Log Cabin

This quilt is made entirely from 2 1/2 inch strips. It is an extremely versatile pattern, which can be set in many different configurations. See bottom of this page for just a few of them. Mine shown here is called barn raising. The quilt without borders finishes 84 inches square, and has 36 blocks. To make the quilt bigger, you can add two more strips to each block, make more blocks, or use fatter strips. I'm going to put a 6 inch border on this one, so it will finish 96 inches square.
Look at your stash of 2 1/2 inch strips. Sort them into dark and light. Which do you have the most of? In my case, I had more darks, so I start with the light strips, and so in each block the dark strips are longer than the light strips. If I had had more lights than darks, I would have started with the darks. Study the block and you'll see how I have longer dark strips on each round. If you look hard at the quilt above, you'll see that the dark areas are a little wider than the light ones.

Traditionally the center of log cabin blocks are red or yellow to represent the hearth, but it isn't a rule. You don't even have to make all your centers the same color, but I like the traditional red (and I had plenty in my stash).

For the first step, you will need 2 full length strips or 4 half length strips of 'center' fabric and the same amount of light. Sew them right sides together the long way. Do not iron, do not open. Put your strips on your cutting mat, and crosscut these into 2 1/2 inch units. Use the lines on your ruler and the seam you just sewed to be sure your cuts are perpendicular to the seam (more important than perpendicular to the edge of the fabric). You want at least as many units as you want blocks in your final quilt. I usually try to start with about 2 extra so if one or two of the blocks look dumb I can throw them out.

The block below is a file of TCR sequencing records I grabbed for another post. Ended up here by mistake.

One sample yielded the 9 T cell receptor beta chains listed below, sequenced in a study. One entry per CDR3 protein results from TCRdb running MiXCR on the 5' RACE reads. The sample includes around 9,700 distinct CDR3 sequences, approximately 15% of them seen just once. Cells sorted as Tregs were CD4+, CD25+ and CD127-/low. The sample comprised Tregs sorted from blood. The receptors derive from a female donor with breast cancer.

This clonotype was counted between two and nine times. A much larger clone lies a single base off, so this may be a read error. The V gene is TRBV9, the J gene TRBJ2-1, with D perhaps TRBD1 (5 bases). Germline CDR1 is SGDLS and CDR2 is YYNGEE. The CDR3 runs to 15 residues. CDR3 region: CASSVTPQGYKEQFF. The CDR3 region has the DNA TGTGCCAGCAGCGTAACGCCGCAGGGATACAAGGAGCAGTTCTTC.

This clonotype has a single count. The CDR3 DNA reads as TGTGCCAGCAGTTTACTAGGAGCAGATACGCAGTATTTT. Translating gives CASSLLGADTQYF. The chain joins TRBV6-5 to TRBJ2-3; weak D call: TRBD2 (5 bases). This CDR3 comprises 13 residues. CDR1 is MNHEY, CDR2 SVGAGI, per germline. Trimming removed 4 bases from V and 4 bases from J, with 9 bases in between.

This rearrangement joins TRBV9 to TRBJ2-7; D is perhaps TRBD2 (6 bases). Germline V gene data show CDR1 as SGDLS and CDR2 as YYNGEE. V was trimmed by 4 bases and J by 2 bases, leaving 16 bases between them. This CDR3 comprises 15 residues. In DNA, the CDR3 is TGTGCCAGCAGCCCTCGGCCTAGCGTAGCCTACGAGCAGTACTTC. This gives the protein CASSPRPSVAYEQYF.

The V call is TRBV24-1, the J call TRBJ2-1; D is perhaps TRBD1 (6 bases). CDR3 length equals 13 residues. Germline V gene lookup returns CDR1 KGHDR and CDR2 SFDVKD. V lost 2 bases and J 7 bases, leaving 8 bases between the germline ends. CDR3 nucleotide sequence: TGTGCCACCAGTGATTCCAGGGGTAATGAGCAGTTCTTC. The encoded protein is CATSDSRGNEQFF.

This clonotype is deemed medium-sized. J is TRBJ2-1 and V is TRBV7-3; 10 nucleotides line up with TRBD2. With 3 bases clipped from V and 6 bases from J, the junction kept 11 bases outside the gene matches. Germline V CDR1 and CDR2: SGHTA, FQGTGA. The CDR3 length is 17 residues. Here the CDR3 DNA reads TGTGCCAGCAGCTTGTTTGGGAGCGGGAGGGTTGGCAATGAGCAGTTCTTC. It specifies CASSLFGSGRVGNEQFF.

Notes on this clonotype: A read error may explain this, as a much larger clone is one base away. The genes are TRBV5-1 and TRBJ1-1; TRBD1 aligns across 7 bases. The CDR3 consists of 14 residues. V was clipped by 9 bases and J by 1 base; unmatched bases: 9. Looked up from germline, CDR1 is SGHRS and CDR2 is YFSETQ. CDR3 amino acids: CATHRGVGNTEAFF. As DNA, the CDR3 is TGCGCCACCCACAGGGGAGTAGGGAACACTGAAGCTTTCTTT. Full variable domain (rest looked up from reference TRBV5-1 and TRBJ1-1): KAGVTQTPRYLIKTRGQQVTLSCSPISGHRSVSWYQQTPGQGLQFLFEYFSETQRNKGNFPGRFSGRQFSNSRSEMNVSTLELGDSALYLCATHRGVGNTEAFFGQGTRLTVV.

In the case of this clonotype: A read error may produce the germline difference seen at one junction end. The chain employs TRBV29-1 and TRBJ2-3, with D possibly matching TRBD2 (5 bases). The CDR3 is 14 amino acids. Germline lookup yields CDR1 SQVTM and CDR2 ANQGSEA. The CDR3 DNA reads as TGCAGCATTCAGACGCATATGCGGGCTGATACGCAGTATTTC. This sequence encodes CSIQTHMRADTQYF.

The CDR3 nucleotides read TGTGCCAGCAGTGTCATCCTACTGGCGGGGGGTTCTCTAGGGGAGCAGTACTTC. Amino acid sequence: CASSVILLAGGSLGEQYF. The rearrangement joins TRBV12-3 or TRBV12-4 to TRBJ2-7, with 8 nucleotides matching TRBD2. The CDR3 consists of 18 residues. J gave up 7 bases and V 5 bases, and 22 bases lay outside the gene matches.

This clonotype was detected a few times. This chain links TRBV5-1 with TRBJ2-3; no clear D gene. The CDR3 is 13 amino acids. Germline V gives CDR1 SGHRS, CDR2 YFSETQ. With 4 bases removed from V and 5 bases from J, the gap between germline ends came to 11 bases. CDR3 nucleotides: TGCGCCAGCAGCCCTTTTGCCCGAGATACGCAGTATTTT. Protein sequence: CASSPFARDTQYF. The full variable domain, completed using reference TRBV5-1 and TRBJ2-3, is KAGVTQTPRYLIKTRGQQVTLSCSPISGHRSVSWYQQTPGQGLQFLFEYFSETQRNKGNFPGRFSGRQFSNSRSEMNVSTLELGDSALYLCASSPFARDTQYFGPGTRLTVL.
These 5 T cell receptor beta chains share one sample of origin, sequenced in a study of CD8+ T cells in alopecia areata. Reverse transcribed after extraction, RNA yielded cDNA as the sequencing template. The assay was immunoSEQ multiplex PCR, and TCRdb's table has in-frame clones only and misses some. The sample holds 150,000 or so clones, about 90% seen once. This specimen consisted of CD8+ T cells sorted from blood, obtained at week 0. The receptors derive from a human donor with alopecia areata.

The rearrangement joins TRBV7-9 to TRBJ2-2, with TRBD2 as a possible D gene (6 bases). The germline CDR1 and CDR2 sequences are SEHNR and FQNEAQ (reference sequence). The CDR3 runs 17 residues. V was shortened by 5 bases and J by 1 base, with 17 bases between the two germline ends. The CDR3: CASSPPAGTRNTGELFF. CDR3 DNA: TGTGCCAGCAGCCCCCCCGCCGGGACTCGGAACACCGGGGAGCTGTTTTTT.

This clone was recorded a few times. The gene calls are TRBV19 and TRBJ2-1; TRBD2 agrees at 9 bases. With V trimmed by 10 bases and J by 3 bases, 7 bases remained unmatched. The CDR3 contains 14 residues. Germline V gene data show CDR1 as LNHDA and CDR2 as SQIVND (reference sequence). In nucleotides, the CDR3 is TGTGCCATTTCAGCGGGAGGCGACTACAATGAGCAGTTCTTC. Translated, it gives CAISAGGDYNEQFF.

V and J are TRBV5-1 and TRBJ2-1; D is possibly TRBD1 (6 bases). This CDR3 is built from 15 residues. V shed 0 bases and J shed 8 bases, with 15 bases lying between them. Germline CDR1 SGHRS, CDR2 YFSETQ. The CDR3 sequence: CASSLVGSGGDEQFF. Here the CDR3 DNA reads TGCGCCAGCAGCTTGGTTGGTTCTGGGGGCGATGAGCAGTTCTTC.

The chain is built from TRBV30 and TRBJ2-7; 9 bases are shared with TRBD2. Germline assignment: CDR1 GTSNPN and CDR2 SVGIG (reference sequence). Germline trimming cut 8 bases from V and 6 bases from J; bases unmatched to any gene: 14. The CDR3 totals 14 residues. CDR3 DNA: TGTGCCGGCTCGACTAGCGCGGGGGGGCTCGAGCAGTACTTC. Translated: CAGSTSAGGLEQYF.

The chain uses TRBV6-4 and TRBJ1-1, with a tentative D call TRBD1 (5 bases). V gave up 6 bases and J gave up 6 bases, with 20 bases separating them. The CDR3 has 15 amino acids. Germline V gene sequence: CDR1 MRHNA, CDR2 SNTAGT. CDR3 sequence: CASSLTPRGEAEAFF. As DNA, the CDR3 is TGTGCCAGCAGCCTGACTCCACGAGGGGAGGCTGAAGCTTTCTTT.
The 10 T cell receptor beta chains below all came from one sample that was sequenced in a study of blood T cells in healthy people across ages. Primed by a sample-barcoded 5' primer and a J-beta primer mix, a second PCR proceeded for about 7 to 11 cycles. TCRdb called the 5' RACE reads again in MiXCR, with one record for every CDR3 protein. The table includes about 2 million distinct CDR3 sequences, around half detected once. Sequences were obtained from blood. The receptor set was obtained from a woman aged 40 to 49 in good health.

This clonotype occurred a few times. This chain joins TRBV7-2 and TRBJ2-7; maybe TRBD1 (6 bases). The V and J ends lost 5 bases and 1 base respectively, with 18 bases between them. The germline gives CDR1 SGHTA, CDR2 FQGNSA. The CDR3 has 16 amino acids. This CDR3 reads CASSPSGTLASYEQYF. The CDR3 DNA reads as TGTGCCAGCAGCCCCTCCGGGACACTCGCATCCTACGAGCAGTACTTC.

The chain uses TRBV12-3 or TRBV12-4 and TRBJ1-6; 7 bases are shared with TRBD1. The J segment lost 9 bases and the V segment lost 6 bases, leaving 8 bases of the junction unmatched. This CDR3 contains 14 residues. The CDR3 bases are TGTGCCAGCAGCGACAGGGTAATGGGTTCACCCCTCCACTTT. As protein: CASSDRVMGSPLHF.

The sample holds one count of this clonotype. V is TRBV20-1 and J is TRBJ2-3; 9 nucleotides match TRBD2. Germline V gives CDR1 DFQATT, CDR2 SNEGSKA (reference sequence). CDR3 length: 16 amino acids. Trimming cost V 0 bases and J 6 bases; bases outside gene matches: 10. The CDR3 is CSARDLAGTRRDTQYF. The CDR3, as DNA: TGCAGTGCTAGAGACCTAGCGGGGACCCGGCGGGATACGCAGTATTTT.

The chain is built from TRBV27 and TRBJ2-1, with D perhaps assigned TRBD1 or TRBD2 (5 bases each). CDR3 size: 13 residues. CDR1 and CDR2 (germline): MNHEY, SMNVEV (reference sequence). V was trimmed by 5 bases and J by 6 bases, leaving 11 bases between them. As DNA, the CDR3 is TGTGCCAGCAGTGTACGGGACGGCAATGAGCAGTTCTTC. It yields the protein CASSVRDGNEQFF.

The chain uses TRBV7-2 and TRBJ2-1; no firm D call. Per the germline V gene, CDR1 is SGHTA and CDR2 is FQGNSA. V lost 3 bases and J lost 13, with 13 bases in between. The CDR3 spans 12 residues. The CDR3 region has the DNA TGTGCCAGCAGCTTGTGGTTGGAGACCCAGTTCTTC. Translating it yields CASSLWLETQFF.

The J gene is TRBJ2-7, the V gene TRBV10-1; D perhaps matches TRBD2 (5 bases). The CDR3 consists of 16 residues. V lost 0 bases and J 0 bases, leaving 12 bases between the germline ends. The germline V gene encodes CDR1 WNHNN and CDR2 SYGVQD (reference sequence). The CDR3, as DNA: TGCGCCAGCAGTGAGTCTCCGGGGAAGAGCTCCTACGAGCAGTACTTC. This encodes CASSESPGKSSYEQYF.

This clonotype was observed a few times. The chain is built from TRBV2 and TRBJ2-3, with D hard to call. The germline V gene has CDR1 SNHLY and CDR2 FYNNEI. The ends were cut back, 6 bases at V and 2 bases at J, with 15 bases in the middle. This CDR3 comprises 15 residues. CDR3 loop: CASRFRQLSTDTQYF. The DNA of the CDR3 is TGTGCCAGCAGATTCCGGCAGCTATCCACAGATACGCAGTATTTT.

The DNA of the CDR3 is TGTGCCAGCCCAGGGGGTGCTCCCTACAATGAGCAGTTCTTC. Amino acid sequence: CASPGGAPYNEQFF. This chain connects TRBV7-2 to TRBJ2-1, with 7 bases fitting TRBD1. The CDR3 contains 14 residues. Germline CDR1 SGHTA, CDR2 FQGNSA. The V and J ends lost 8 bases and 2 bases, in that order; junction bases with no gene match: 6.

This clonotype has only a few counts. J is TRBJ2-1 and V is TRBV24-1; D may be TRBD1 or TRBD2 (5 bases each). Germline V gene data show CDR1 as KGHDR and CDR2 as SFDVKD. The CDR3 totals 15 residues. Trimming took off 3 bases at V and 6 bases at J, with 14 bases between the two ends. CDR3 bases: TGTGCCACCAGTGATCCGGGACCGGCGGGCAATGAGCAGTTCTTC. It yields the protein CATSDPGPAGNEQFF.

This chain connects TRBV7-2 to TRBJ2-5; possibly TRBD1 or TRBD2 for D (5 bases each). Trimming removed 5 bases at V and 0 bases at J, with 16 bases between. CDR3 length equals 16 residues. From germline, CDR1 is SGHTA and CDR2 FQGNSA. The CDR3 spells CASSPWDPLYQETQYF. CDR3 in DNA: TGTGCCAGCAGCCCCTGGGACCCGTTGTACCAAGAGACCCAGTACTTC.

Stack the blocks beside your machine, with the red (center) side up. Then take another long light strip and put it right side up on your machine. Pick up one unit, unfold it with THE LAST STRIP TOWARDS YOUR BELLY. Remember, the last piece you added is always is towards your belly. As you sew, there will never be any seam allowances on the bottom to worry about, and the unironed seam allowance on top will fold naturally towards your belly, helped by the presser foot.

Butt the units together, and sew as many on the light strip as it will hold. Pick up another light strip and sew more units to it, and go until all of your units are sew to light strips.

Then, again without ironing anything, cut the units apart perpendicular to the last seam you sewed. You have now sewn the first two light strips in all your blocks. Next we will add two dark strips to each unit. Put the first one, face up on your machine and arrange the first unit on it. The last strip goes TOWARDS YOUR BELLY. Again, you still havent ironed anything. Finger press the unit open at the last seam, and let the presser foot bend the seam allowance towards you as you sew. Attach all your units to a dark strip, then cut them apart perpendicular to the last seam. Do the same thing with one more dark strip. You have now completed one round - two more to go.

Okay, NOW you can iron all the blocks. All seam allowances are ironed away from the center square, towards the outside of the block. The blocks should measure about 6 1/2 inches square at this point. Don't trim them or get too fussy, as long as your seams are a consistent width, you should be fine. If your blocks are too small or too big, don't worry, they should all be the same size.

From now until the blocks are finished, the seam allowances furthest from your belly (the ones on the other side of the center) will be going away from you, but since you've ironed them that way, it won't be a problem. Add two light strips, then two dark strips to the block, cutting each time you have all your blocks attached to a strip. Iron again when you have added the second dark strip, completing the second round.

Add a third round the same way.

Sew your blocks together any way you like, and if you want a border, now would be a good time!


I highly recommend the Log Cabin Book by Eleanor Burns.


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